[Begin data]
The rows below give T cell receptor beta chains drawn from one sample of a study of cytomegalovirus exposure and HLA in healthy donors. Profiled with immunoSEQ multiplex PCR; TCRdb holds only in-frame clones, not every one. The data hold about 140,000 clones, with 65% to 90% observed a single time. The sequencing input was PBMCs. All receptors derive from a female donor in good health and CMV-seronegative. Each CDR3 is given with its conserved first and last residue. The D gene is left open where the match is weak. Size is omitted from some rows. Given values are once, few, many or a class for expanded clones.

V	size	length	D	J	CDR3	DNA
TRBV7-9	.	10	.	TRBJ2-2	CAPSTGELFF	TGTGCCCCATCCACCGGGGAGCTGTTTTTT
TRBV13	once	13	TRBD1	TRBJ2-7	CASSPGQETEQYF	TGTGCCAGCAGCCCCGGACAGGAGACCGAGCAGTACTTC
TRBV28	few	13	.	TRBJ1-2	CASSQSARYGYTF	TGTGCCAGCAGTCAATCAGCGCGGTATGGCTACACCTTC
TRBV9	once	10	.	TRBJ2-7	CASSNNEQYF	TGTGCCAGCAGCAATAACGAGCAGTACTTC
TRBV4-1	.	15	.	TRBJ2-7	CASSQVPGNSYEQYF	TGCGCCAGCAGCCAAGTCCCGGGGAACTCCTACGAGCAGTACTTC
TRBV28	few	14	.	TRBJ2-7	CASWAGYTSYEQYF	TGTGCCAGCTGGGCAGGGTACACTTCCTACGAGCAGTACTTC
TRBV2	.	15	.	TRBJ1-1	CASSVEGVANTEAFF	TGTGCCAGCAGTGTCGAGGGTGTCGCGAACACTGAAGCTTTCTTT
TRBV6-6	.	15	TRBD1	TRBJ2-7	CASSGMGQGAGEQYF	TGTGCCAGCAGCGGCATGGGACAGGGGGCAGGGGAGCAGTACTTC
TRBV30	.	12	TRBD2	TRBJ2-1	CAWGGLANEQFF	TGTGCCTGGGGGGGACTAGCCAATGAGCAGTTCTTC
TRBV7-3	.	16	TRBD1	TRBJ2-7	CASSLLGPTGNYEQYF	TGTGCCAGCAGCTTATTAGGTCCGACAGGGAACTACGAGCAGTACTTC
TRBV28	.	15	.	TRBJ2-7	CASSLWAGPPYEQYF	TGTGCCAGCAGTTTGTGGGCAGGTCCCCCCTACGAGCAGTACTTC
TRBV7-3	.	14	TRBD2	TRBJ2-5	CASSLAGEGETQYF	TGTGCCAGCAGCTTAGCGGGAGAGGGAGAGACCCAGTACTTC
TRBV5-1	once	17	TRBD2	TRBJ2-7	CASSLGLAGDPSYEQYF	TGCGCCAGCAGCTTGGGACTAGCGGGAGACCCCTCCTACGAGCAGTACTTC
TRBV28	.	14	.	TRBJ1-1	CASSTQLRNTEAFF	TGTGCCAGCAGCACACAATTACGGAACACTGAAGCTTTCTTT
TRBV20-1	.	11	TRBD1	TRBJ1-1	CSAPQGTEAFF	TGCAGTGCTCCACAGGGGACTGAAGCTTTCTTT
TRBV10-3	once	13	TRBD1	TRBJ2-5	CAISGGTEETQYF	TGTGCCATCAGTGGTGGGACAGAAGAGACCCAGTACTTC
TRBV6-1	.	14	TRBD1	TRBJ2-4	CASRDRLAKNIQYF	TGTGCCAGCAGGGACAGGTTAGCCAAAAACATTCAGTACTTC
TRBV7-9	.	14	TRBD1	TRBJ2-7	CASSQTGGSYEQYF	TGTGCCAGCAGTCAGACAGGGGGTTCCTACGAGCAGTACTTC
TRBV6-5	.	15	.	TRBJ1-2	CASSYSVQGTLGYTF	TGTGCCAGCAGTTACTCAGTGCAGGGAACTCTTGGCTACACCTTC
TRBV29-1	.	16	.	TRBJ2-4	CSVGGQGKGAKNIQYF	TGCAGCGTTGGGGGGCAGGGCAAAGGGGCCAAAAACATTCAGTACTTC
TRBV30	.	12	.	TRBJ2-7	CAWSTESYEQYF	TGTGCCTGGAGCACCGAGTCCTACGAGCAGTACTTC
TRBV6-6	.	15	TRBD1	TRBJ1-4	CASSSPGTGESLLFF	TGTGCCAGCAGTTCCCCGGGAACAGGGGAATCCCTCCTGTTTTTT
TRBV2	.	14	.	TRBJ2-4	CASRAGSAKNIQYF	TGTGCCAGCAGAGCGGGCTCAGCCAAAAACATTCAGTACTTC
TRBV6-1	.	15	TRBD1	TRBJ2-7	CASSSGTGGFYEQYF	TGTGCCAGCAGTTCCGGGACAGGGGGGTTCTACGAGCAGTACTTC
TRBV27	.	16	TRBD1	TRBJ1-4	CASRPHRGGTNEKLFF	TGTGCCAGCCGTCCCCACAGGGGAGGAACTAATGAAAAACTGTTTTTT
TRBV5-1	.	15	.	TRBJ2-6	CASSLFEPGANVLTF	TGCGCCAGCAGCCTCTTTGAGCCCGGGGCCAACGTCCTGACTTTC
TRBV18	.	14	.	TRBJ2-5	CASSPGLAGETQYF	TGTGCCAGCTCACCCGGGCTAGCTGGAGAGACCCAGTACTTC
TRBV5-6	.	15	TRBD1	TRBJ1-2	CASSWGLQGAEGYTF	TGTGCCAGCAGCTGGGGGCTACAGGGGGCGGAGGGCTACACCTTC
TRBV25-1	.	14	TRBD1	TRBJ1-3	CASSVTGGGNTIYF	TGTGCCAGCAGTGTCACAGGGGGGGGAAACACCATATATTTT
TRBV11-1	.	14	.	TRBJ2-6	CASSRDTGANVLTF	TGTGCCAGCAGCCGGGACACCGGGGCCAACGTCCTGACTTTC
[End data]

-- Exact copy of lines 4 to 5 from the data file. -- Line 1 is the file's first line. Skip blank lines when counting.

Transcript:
TRBV13	once	13	TRBD1	TRBJ2-7	CASSPGQETEQYF	TGTGCCAGCAGCCCCGGACAGGAGACCGAGCAGTACTTC
TRBV28	few	13	.	TRBJ1-2	CASSQSARYGYTF	TGTGCCAGCAGTCAATCAGCGCGGTATGGCTACACCTTC